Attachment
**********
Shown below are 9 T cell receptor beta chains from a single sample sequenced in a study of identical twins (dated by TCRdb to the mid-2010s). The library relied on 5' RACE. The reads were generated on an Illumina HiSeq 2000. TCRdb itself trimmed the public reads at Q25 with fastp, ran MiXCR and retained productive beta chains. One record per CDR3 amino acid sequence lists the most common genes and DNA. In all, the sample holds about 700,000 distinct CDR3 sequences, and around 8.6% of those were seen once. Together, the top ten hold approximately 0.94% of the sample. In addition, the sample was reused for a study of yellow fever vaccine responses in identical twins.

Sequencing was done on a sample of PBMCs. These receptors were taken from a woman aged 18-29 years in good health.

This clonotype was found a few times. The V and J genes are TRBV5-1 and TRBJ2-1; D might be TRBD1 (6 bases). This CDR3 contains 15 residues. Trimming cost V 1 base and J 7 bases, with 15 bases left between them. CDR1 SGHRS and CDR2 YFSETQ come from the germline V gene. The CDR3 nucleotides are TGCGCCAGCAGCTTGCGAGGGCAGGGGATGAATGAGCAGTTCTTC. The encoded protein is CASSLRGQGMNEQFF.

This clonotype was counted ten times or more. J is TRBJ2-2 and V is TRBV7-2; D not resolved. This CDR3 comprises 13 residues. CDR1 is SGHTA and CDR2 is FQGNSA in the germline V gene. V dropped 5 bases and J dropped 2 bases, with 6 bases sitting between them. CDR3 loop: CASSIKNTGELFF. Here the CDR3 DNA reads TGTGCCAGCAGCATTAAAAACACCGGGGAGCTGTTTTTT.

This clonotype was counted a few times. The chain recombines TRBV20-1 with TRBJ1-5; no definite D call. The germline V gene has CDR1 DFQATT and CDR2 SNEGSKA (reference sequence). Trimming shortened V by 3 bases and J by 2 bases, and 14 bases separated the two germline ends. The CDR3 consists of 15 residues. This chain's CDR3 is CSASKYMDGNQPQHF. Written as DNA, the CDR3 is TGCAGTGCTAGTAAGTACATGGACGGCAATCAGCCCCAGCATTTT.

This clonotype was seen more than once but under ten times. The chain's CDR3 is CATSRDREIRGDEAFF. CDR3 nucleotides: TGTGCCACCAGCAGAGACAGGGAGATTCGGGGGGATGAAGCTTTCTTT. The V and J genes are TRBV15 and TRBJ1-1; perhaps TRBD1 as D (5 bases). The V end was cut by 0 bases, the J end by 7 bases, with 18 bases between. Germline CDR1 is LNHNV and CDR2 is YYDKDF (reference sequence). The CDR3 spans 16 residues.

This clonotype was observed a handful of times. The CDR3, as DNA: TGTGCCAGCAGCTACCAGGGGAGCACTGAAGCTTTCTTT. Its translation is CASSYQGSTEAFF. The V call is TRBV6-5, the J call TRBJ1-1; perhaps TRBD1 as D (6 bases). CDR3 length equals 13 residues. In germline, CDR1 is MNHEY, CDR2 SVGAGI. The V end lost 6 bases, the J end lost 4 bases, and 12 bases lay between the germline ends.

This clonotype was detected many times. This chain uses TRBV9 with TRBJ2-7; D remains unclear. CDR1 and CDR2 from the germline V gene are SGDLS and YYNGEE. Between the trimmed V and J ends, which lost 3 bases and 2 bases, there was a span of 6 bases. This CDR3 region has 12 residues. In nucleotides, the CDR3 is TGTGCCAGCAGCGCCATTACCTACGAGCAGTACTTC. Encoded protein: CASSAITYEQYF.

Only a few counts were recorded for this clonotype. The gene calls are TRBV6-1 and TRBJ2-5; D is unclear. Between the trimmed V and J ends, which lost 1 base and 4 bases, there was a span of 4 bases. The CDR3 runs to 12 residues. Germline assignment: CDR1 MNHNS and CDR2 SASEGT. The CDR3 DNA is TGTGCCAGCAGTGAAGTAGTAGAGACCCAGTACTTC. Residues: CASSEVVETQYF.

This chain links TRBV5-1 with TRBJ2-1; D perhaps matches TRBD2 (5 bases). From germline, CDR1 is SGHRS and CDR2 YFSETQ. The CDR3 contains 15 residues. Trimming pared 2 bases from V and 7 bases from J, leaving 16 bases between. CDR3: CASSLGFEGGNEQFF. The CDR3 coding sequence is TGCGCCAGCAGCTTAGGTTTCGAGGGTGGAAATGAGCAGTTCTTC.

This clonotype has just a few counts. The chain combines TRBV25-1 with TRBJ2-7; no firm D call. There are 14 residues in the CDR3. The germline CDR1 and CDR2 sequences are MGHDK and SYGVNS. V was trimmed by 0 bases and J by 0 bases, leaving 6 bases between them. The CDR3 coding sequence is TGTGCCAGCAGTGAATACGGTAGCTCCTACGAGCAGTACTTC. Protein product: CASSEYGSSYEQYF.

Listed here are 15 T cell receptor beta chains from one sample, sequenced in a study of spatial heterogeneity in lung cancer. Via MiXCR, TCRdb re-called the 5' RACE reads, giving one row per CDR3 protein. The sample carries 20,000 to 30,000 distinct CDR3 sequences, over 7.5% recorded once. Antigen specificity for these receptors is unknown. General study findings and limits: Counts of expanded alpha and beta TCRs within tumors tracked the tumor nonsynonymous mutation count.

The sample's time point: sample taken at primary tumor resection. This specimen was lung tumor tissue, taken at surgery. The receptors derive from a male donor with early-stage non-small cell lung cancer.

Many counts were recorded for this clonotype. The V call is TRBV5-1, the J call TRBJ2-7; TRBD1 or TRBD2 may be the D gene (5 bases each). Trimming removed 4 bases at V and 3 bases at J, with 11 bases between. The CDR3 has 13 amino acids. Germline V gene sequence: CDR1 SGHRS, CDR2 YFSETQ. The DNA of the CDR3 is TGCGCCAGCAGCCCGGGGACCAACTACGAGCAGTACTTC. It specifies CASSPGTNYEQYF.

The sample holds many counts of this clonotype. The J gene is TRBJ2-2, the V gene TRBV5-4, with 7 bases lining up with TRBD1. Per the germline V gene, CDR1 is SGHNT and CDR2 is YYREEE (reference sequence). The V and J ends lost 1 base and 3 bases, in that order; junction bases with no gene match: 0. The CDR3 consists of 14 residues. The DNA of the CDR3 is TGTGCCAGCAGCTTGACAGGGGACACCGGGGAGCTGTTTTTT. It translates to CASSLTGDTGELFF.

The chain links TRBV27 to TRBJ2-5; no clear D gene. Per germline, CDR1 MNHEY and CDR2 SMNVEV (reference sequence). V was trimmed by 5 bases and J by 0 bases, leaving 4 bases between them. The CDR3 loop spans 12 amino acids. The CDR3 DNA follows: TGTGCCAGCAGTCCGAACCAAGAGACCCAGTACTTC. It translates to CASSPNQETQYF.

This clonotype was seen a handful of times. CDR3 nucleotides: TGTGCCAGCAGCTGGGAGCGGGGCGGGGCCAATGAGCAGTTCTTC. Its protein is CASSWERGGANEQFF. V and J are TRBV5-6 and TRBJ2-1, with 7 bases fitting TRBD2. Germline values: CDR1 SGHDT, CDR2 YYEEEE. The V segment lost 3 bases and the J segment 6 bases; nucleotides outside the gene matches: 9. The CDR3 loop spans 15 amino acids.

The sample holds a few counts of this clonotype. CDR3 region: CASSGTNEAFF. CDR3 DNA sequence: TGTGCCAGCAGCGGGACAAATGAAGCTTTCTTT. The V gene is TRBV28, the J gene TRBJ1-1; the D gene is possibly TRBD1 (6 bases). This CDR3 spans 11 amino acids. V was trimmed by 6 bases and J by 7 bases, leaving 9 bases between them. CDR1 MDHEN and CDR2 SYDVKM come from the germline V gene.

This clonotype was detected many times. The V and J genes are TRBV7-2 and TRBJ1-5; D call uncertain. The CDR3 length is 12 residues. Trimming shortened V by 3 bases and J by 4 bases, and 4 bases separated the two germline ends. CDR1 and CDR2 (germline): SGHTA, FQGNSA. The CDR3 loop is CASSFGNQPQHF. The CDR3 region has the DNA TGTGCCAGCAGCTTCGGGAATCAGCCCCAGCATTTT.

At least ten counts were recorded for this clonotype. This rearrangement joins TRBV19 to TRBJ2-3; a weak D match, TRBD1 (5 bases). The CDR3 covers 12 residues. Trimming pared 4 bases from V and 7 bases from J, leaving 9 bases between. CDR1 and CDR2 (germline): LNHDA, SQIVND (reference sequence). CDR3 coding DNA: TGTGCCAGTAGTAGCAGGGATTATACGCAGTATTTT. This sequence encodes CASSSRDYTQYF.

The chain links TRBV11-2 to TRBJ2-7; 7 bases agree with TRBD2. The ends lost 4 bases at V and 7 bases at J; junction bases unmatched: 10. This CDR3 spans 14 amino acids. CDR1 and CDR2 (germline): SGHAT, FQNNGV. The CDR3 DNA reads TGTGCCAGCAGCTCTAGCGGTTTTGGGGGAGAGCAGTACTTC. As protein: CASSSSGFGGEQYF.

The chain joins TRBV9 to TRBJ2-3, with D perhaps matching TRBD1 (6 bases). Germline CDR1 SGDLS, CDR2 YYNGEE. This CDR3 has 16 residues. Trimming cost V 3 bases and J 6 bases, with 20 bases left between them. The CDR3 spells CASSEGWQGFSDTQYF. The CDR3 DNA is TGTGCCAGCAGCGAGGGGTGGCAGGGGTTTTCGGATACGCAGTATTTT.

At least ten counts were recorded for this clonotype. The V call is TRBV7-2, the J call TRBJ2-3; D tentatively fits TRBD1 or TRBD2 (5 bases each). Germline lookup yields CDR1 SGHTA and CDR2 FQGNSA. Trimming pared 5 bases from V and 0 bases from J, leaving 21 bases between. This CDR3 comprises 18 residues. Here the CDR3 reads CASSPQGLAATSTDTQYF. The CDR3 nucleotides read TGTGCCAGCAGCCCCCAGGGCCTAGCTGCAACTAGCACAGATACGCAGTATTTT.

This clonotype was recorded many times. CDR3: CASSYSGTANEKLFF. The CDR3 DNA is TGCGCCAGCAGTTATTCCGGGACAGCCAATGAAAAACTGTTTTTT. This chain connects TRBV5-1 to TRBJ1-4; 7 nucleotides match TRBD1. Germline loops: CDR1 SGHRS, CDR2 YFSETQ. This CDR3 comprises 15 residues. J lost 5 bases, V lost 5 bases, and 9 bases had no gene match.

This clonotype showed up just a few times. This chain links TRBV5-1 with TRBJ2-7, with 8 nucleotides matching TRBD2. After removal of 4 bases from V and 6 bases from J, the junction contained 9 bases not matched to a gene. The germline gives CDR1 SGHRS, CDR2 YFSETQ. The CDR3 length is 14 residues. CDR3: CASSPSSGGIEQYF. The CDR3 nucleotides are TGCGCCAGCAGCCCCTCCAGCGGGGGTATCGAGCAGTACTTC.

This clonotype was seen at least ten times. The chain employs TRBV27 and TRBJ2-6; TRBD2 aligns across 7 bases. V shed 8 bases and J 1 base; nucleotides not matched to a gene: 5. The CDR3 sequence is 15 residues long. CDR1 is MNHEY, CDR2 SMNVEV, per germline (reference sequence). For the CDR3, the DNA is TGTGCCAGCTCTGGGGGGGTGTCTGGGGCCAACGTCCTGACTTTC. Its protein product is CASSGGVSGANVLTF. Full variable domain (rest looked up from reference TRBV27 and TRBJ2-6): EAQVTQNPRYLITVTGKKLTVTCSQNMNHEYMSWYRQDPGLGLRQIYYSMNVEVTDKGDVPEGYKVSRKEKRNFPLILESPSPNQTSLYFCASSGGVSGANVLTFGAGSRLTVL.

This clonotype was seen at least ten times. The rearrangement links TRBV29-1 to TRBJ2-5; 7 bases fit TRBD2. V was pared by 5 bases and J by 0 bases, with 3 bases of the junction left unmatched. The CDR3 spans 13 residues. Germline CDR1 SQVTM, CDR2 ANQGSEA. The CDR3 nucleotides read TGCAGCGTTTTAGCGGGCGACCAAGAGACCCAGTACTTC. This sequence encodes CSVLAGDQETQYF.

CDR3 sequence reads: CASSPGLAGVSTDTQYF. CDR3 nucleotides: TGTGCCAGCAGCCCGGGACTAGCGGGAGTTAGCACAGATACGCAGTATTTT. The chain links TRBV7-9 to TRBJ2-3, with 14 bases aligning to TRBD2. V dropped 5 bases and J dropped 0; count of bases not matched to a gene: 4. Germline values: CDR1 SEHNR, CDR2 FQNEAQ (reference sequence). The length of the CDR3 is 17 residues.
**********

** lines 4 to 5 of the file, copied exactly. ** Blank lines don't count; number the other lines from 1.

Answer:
This clonotype was counted ten times or more. J is TRBJ2-2 and V is TRBV7-2; D not resolved. This CDR3 comprises 13 residues. CDR1 is SGHTA and CDR2 is FQGNSA in the germline V gene. V dropped 5 bases and J dropped 2 bases, with 6 bases sitting between them. CDR3 loop: CASSIKNTGELFF. Here the CDR3 DNA reads TGTGCCAGCAGCATTAAAAACACCGGGGAGCTGTTTTTT.

This clonotype was counted a few times. The chain recombines TRBV20-1 with TRBJ1-5; no definite D call. The germline V gene has CDR1 DFQATT and CDR2 SNEGSKA (reference sequence). Trimming shortened V by 3 bases and J by 2 bases, and 14 bases separated the two germline ends. The CDR3 consists of 15 residues. This chain's CDR3 is CSASKYMDGNQPQHF. Written as DNA, the CDR3 is TGCAGTGCTAGTAAGTACATGGACGGCAATCAGCCCCAGCATTTT.